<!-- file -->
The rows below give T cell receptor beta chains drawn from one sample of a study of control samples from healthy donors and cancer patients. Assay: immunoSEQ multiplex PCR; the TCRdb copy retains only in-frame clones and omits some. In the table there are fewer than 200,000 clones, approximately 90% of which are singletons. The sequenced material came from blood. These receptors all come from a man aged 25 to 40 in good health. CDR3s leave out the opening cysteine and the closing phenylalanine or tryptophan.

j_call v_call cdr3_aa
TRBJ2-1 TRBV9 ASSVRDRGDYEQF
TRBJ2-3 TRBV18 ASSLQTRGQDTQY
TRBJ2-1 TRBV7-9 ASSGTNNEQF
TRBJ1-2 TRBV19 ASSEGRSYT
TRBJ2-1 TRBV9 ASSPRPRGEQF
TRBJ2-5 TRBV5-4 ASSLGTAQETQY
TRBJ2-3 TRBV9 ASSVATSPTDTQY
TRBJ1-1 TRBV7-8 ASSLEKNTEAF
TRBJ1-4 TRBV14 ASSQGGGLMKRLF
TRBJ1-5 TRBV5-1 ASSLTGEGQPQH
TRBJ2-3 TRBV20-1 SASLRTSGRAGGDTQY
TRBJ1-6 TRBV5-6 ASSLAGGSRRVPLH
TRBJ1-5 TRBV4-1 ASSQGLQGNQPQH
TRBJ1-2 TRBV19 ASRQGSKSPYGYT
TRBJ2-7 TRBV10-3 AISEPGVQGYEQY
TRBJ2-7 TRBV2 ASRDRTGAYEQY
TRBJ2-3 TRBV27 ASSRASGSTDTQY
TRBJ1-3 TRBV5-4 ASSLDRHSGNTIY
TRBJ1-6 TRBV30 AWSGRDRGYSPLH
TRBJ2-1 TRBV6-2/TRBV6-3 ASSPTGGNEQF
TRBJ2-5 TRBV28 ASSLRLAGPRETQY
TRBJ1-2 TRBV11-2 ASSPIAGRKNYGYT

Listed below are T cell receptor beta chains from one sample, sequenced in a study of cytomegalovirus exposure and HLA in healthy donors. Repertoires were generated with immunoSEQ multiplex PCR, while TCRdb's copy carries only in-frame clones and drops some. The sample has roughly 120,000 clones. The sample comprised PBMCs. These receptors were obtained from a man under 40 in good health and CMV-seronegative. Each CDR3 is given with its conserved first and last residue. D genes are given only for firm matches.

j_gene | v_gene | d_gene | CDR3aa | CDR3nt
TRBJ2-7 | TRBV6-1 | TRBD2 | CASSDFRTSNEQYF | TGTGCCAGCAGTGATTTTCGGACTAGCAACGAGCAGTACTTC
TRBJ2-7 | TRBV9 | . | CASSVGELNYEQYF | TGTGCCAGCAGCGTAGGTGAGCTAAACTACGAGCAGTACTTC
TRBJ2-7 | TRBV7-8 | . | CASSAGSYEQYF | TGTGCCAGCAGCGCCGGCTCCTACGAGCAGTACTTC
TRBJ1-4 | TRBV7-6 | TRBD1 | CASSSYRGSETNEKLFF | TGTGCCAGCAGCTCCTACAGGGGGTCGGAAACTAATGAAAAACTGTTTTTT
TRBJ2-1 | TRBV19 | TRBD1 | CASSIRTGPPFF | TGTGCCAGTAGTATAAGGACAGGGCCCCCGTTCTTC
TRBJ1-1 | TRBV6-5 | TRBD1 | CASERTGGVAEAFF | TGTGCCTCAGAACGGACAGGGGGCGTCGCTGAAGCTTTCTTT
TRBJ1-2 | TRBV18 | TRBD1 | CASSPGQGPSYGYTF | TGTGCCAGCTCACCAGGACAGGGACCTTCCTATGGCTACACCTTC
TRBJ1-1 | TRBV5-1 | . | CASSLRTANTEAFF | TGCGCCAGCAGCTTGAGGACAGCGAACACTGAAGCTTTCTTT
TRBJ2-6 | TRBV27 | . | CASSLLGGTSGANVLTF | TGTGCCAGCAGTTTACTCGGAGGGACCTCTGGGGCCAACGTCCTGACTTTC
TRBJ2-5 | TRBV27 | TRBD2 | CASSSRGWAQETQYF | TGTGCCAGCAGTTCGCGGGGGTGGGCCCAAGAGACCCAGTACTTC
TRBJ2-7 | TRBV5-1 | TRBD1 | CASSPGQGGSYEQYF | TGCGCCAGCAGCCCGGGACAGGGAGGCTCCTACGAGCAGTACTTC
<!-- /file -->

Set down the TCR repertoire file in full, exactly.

The rows below give T cell receptor beta chains drawn from one sample of a study of control samples from healthy donors and cancer patients. Assay: immunoSEQ multiplex PCR; the TCRdb copy retains only in-frame clones and omits some. In the table there are fewer than 200,000 clones, approximately 90% of which are singletons. The sequenced material came from blood. These receptors all come from a man aged 25 to 40 in good health. CDR3s leave out the opening cysteine and the closing phenylalanine or tryptophan.

j_call v_call cdr3_aa
TRBJ2-1 TRBV9 ASSVRDRGDYEQF
TRBJ2-3 TRBV18 ASSLQTRGQDTQY
TRBJ2-1 TRBV7-9 ASSGTNNEQF
TRBJ1-2 TRBV19 ASSEGRSYT
TRBJ2-1 TRBV9 ASSPRPRGEQF
TRBJ2-5 TRBV5-4 ASSLGTAQETQY
TRBJ2-3 TRBV9 ASSVATSPTDTQY
TRBJ1-1 TRBV7-8 ASSLEKNTEAF
TRBJ1-4 TRBV14 ASSQGGGLMKRLF
TRBJ1-5 TRBV5-1 ASSLTGEGQPQH
TRBJ2-3 TRBV20-1 SASLRTSGRAGGDTQY
TRBJ1-6 TRBV5-6 ASSLAGGSRRVPLH
TRBJ1-5 TRBV4-1 ASSQGLQGNQPQH
TRBJ1-2 TRBV19 ASRQGSKSPYGYT
TRBJ2-7 TRBV10-3 AISEPGVQGYEQY
TRBJ2-7 TRBV2 ASRDRTGAYEQY
TRBJ2-3 TRBV27 ASSRASGSTDTQY
TRBJ1-3 TRBV5-4 ASSLDRHSGNTIY
TRBJ1-6 TRBV30 AWSGRDRGYSPLH
TRBJ2-1 TRBV6-2/TRBV6-3 ASSPTGGNEQF
TRBJ2-5 TRBV28 ASSLRLAGPRETQY
TRBJ1-2 TRBV11-2 ASSPIAGRKNYGYT

Listed below are T cell receptor beta chains from one sample, sequenced in a study of cytomegalovirus exposure and HLA in healthy donors. Repertoires were generated with immunoSEQ multiplex PCR, while TCRdb's copy carries only in-frame clones and drops some. The sample has roughly 120,000 clones. The sample comprised PBMCs. These receptors were obtained from a man under 40 in good health and CMV-seronegative. Each CDR3 is given with its conserved first and last residue. D genes are given only for firm matches.

j_gene | v_gene | d_gene | CDR3aa | CDR3nt
TRBJ2-7 | TRBV6-1 | TRBD2 | CASSDFRTSNEQYF | TGTGCCAGCAGTGATTTTCGGACTAGCAACGAGCAGTACTTC
TRBJ2-7 | TRBV9 | . | CASSVGELNYEQYF | TGTGCCAGCAGCGTAGGTGAGCTAAACTACGAGCAGTACTTC
TRBJ2-7 | TRBV7-8 | . | CASSAGSYEQYF | TGTGCCAGCAGCGCCGGCTCCTACGAGCAGTACTTC
TRBJ1-4 | TRBV7-6 | TRBD1 | CASSSYRGSETNEKLFF | TGTGCCAGCAGCTCCTACAGGGGGTCGGAAACTAATGAAAAACTGTTTTTT
TRBJ2-1 | TRBV19 | TRBD1 | CASSIRTGPPFF | TGTGCCAGTAGTATAAGGACAGGGCCCCCGTTCTTC
TRBJ1-1 | TRBV6-5 | TRBD1 | CASERTGGVAEAFF | TGTGCCTCAGAACGGACAGGGGGCGTCGCTGAAGCTTTCTTT
TRBJ1-2 | TRBV18 | TRBD1 | CASSPGQGPSYGYTF | TGTGCCAGCTCACCAGGACAGGGACCTTCCTATGGCTACACCTTC
TRBJ1-1 | TRBV5-1 | . | CASSLRTANTEAFF | TGCGCCAGCAGCTTGAGGACAGCGAACACTGAAGCTTTCTTT
TRBJ2-6 | TRBV27 | . | CASSLLGGTSGANVLTF | TGTGCCAGCAGTTTACTCGGAGGGACCTCTGGGGCCAACGTCCTGACTTTC
TRBJ2-5 | TRBV27 | TRBD2 | CASSSRGWAQETQYF | TGTGCCAGCAGTTCGCGGGGGTGGGCCCAAGAGACCCAGTACTTC
TRBJ2-7 | TRBV5-1 | TRBD1 | CASSPGQGGSYEQYF | TGCGCCAGCAGCCCGGGACAGGGAGGCTCCTACGAGCAGTACTTC